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VIVA V.E.R.D.I
MAY 5, 2006 12:39 PM

Tonight’s opera was written by Verdi, but Toscanini, is definitely my favorite figure in the world of Opera. Not only was he a complete artistic innovator and steward of the performing arts, but he was also pretty bad ass!

Look at how his career began;

While presenting Aida in Rio de Janeiro, the orchestra's conductor was booed by the audience and forced to leave the podium. Although he had no conducting experience, Toscanini was persuaded to take up the baton, and led a magnificent performance completely by memory. Thus began his career as a conductor at age 19. source

Verdi may not have the rock star qualities that Toscanini did (I’m told conductors generally have pretty big egos), he was probably a little cooler. When the people of Italy were fighting to overthrow Napoleonic rule and unify the states of Italy, Verdi’s opera Nambucco, provided the people with an artistic mirror in which they saw parallels of their own struggle.

Revolutionaries used the term “VIVA VERDI” as a sign of support for unification. I watched a video once that claimed this “VIVA VERDI” campaign was the first form of what we now know as graffiti. The “VERDI” in “VIVA VERDI” in this case was an acronym for a pro-unification leader. So this might not have actually had anything to do with the composer, himself, but it is still pretty sweet that he became a symbol of revolution.


La Traviata is an awesome tail of young love, spoiled by cranky old family members that don’t want two people to get married. Sabotage ensues, heartbreak follows, and the ending is as tragic as any. Not the most original storyline ever, but the beauty of Opera is that the whole experience transcends the simple act of story-telling. A lot of movies today depend on supposed shocking endings (What up M. Night Shalaman!).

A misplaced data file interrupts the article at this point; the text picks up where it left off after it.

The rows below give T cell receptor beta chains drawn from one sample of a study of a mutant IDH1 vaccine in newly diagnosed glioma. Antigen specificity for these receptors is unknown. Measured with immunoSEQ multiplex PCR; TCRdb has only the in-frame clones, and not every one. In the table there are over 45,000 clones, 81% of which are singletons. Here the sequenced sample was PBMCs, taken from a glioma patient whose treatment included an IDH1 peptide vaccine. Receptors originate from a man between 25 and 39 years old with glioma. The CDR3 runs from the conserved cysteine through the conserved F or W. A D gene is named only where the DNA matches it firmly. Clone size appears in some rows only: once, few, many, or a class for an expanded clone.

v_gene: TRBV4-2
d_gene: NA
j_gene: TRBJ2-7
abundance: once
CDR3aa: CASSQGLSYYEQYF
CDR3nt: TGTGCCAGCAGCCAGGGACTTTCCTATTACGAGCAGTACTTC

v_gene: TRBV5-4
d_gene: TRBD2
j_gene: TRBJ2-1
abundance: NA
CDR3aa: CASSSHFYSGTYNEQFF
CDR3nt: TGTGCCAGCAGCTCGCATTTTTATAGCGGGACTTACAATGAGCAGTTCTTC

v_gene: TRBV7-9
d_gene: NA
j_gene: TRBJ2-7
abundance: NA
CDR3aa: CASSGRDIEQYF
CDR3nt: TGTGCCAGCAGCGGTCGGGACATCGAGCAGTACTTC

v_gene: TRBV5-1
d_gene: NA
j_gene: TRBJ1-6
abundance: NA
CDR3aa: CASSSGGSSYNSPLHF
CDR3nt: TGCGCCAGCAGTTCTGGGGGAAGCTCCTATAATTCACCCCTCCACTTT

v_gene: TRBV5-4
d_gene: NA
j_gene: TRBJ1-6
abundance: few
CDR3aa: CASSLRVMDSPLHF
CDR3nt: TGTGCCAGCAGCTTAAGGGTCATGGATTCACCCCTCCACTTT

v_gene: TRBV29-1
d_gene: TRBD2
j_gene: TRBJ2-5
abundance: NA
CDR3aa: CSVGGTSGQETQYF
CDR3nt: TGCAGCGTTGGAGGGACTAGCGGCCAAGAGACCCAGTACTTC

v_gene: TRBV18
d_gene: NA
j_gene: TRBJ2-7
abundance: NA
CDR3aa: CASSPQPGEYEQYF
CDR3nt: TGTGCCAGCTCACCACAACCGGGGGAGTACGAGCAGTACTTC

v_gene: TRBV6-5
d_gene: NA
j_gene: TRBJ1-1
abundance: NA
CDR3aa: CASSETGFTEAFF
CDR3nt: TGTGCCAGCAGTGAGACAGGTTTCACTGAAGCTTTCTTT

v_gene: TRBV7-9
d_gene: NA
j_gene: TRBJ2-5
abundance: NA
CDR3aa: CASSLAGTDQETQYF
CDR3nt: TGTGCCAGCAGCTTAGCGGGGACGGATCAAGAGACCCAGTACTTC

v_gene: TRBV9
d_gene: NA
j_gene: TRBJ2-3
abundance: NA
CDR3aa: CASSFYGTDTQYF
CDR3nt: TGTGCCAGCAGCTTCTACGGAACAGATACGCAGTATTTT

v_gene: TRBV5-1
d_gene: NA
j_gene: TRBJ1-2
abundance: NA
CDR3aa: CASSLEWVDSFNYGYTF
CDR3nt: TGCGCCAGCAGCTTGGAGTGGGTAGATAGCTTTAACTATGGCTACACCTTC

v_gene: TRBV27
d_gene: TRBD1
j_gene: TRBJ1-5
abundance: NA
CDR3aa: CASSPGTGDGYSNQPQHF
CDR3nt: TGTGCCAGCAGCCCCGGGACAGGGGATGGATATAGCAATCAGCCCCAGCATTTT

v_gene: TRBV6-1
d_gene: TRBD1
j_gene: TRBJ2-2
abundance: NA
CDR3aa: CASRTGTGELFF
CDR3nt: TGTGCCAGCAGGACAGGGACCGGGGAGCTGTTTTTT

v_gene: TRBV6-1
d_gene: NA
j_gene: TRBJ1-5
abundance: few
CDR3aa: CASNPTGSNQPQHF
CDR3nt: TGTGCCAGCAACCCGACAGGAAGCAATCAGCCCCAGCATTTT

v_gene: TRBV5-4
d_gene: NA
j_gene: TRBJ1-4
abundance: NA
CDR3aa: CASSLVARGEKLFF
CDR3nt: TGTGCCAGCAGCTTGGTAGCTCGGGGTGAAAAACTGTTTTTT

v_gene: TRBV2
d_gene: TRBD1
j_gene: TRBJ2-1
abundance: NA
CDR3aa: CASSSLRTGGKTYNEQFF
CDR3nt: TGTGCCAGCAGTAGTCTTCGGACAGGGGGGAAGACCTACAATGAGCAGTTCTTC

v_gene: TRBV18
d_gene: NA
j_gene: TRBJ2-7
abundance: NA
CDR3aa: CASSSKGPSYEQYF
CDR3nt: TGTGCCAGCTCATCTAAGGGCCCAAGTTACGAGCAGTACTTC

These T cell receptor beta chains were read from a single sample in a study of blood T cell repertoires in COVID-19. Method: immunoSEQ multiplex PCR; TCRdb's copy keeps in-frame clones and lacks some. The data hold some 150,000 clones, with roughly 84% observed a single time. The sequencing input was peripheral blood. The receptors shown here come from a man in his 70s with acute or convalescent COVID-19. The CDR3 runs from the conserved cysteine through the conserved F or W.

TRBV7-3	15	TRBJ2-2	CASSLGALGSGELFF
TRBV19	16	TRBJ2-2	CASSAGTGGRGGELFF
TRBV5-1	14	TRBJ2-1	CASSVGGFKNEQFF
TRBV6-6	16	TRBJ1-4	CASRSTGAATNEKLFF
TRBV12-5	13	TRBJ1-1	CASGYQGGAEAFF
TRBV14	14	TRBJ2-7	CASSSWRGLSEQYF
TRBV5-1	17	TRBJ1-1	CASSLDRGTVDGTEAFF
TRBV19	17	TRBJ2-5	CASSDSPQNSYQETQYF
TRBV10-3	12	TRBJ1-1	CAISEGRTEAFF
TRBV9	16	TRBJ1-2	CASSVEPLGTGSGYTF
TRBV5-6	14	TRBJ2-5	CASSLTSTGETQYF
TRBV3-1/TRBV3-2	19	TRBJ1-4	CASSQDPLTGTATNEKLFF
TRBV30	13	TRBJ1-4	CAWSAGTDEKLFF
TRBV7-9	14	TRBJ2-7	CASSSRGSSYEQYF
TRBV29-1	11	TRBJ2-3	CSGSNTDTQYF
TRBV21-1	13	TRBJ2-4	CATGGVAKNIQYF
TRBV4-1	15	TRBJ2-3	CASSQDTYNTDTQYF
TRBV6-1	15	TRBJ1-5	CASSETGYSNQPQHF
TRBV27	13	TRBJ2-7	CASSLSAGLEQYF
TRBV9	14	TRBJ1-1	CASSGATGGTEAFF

These are stories that are not developed to shock, but play a part in the performance. It is the complete performance that engrosses. Because I can get discounted student tickets, I have been lucky enough to sit very close. Watching these people make so much sound come out of there voices is pretty close to divine. I know a lot of people have hang-ups about Opera, but all three of next season’s performances are going to be great.

man, SO GOOD.

knowing violetta was more of a courtesan and less of a "paris hilton" figure as you described has really helped me understand the narrative a lot more.

i'm kind of hooked now, i came home and dusted off my copy of carmen. PUMPED for october 20.

george | May 6, 2006 2:32 AM

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